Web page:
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Schnoodle Profile

Country of Origin:

The Schnoodle is a cross between a Schnauzer and a Poodle. Any of the three recognized sizes of Schnauzer or Poodle may be used to produce a Schnoodle. Poodle crossbreeds are meant to produce a dog with mixed traits and the Poodle’s signature nonshedding coat. As a crossbreed, the Schnoodle is not eligible for registration with purebred registries such as the American Kennel Club, but it can be registered with the American Canine Hybrid Club. The Schnoodle is not considered a purebred because it doesn’t ‘breed true’, meaning that it doesn’t display a consistent set of characteristics. Some breeders produce Schnoodles by crossing a purebred Poodle with a purebred Schnauzer (called a first generation cross), but others allow crossing Schnoodles with Poodles or Schnauzers (called a backcross), or other Schnoodles (called a multi-generation cross). Different crosses can result in different characteristics. Like other ‘designer breeds’, the Schnoodle has seen a recent surge in popularity, even Hollywood celebrities such as Claire Danes and Dakota Fanning have succumbed to the Schnoodle’s charm and found the need to pick one up.

Size:

The Schnoodle can vary substantially in height and weight as there are three recognized sizes of both the Poodle and Schnauzer—Giant (Schnauzer), Standard (both), Miniature (both), and Toy (Poodle). A Schnoodle is sometimes subclassified as a Giant Schnoodle, Standard Schnoodle, Miniature Schnoodle, or Toy Schnoodle. The Miniature Schnoodle is most common at 11-16 lbs (5-7 kg).

Coat:

The Schnoodle may have a rough and wiry coat, like the Schnauzer, or a soft Poodle coat, or any variation in between. Some have alternating patches of soft and coarse hair; coarse on the back and soft on the top of the head is common. There are a wide variety of possible colors, including black, brown, grey, white, apricot, or a mixture thereof. Common mixes include black and white, sable, and ‘phantom’ (black and tan like a Doberman Pinscher). Puppy Schnoodles in the same litter may have coats of different color and texture. The Schnoodle sheds little or not at all.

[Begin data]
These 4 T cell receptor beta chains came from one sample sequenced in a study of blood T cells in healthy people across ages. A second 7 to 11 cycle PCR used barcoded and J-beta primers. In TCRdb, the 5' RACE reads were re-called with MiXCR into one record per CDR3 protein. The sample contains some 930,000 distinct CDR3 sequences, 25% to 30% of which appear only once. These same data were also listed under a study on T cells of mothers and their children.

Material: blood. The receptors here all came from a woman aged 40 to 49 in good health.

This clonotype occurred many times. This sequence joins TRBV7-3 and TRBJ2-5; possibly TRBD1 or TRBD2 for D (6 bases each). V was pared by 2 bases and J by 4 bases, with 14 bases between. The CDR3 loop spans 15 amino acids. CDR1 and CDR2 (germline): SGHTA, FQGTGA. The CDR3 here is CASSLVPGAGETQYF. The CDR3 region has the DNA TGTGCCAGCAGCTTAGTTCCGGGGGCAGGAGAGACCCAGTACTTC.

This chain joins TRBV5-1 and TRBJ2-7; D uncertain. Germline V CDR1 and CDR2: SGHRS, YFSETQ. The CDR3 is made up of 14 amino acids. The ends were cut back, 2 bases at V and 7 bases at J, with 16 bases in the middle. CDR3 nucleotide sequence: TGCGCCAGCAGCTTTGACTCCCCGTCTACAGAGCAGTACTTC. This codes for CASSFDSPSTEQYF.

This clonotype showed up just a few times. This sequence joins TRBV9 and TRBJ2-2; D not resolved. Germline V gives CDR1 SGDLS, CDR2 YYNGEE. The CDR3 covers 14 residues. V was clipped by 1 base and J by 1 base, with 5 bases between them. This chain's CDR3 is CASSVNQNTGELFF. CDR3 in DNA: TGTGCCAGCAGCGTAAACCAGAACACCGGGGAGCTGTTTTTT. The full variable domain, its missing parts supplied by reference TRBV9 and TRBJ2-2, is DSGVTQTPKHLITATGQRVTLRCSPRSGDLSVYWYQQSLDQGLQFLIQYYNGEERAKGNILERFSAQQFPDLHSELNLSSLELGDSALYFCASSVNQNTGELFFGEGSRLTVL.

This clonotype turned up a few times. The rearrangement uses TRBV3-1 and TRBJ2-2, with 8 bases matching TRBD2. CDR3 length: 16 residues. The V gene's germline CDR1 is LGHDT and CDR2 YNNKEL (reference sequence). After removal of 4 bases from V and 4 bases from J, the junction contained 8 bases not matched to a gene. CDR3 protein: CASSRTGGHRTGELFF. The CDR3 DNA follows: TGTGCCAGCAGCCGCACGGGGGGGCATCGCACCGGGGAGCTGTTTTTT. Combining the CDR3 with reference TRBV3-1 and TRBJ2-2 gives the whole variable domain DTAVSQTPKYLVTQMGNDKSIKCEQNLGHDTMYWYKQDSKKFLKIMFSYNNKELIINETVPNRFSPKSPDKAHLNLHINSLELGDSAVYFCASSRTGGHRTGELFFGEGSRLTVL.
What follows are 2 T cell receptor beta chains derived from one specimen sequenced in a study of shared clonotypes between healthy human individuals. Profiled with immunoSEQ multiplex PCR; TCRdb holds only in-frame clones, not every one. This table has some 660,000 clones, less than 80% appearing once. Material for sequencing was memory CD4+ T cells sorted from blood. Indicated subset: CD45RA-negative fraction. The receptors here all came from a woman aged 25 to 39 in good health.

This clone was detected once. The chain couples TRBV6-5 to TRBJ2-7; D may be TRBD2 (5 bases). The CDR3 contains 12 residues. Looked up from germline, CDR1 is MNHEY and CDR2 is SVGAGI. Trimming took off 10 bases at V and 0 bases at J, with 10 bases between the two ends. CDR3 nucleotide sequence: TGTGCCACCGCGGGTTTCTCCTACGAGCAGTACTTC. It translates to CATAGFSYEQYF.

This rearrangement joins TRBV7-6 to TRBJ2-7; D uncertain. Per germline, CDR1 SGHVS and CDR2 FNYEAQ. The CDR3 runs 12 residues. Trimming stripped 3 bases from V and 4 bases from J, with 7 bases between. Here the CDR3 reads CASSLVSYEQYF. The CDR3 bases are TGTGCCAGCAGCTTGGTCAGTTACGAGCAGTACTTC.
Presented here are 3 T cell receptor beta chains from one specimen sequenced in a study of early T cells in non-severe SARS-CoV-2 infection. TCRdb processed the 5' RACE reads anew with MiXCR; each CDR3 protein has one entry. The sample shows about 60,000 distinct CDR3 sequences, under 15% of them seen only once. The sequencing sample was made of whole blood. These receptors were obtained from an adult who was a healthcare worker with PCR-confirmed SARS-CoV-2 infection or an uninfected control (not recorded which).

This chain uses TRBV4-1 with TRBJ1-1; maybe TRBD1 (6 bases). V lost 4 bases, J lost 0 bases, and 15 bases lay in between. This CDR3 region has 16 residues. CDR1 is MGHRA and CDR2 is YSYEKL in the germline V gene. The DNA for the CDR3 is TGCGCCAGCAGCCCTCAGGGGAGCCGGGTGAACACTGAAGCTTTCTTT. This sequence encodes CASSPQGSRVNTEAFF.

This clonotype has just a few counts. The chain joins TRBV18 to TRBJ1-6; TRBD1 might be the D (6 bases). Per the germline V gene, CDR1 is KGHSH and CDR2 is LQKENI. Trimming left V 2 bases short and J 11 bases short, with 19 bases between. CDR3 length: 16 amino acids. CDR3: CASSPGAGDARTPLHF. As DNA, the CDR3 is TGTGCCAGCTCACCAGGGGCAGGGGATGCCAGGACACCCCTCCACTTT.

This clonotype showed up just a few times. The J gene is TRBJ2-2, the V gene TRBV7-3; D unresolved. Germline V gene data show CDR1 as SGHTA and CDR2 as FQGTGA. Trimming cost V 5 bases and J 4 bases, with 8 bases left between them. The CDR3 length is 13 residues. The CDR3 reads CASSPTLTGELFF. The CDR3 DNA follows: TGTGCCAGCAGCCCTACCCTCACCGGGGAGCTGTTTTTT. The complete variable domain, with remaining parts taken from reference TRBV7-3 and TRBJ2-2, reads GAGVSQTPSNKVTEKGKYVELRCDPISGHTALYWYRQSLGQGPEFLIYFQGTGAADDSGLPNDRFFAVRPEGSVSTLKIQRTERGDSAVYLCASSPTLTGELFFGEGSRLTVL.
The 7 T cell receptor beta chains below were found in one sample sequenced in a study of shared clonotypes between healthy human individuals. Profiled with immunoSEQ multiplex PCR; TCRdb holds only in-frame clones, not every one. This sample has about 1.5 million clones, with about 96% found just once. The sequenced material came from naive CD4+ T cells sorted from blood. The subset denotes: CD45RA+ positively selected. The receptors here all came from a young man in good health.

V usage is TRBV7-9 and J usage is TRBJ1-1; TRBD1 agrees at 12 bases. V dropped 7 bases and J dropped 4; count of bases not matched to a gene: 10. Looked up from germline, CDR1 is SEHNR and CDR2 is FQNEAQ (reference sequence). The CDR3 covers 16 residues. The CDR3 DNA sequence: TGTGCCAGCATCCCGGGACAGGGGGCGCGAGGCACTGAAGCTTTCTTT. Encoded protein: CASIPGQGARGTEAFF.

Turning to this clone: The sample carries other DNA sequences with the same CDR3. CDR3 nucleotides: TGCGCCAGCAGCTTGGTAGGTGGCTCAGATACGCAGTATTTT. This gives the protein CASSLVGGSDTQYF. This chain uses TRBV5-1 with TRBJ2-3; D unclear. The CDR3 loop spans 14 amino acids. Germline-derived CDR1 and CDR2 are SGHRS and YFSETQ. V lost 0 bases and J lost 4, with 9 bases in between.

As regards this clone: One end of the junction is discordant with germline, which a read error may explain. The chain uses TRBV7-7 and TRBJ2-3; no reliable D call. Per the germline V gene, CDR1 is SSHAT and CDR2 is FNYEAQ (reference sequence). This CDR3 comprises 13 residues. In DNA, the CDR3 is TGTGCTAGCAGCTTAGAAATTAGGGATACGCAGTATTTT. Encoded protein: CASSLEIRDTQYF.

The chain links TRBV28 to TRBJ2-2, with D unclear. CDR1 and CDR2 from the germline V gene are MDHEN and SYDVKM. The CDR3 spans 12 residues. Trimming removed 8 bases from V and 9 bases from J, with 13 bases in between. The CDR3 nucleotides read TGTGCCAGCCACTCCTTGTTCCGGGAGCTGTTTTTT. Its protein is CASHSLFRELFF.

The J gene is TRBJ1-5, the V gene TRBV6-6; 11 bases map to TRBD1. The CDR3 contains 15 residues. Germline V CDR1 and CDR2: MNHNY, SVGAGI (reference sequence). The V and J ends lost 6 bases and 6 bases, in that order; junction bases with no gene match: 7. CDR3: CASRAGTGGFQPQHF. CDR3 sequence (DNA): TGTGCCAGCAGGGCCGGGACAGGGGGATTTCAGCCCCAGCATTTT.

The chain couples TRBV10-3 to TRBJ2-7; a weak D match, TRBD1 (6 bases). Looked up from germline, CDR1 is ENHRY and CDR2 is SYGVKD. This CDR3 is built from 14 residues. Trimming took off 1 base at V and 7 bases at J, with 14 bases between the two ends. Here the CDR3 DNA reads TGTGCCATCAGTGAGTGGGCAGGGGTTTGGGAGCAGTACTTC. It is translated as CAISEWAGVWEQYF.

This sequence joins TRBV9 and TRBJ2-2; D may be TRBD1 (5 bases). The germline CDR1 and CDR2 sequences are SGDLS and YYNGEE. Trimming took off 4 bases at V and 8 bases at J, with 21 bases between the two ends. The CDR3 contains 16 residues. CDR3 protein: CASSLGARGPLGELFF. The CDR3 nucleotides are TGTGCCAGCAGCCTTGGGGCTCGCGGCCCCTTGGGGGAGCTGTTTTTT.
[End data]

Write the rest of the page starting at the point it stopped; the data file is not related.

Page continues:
Character:

The Schnoodle has the Poodle’s intelligence and the loyalty and devotion of the Schnauzer. It is alert, loving, and playful. The Schnoodle makes a good companion and family pet. It is smart enough to determine when you’re preparing to leave, which will cause it to complain. Schnoodles may tend to bark frequently or dig if not trained otherwise.

Temperament:

The Schnoodle gets along well with children, strangers, dogs, and other pets. The Schnoodle is a typically happy breed which enjoys being with its family.

Care:

The Schnoodle requires only a weekly brushing and grooming a few times a year. Some longer hair is typically left on the face. Ear hair should be trimmed occasionally to prevent ear infection. Bathe only as necessary. The Schnoodle has a lifespan of 12-16 years. Some have allergies. The Schnoodle may require a special diet; consult your veterinarian for information. The Toy Schnoodle may have dental problems which can be prevented by frequent tooth brushing. Like other hybrids, Schnoodles tend to have fewer health problems than purebreds (known as ‘hybrid vigor’).

Training:

The Schnoodle is energetic, intelligent, and eager to please, making it easily trained. Schnoodles can learn to compete in flyball, dog agility, and other dog sports.

Activity:

The Schnoodle enjoys walks. Larger Schnoodles require a substantial amount of exercise such as a daily jog; smaller Schnoodles can have a lot of their needs met by indoor play. Schnoodles enjoy fetch and tug of war. Many like to swim.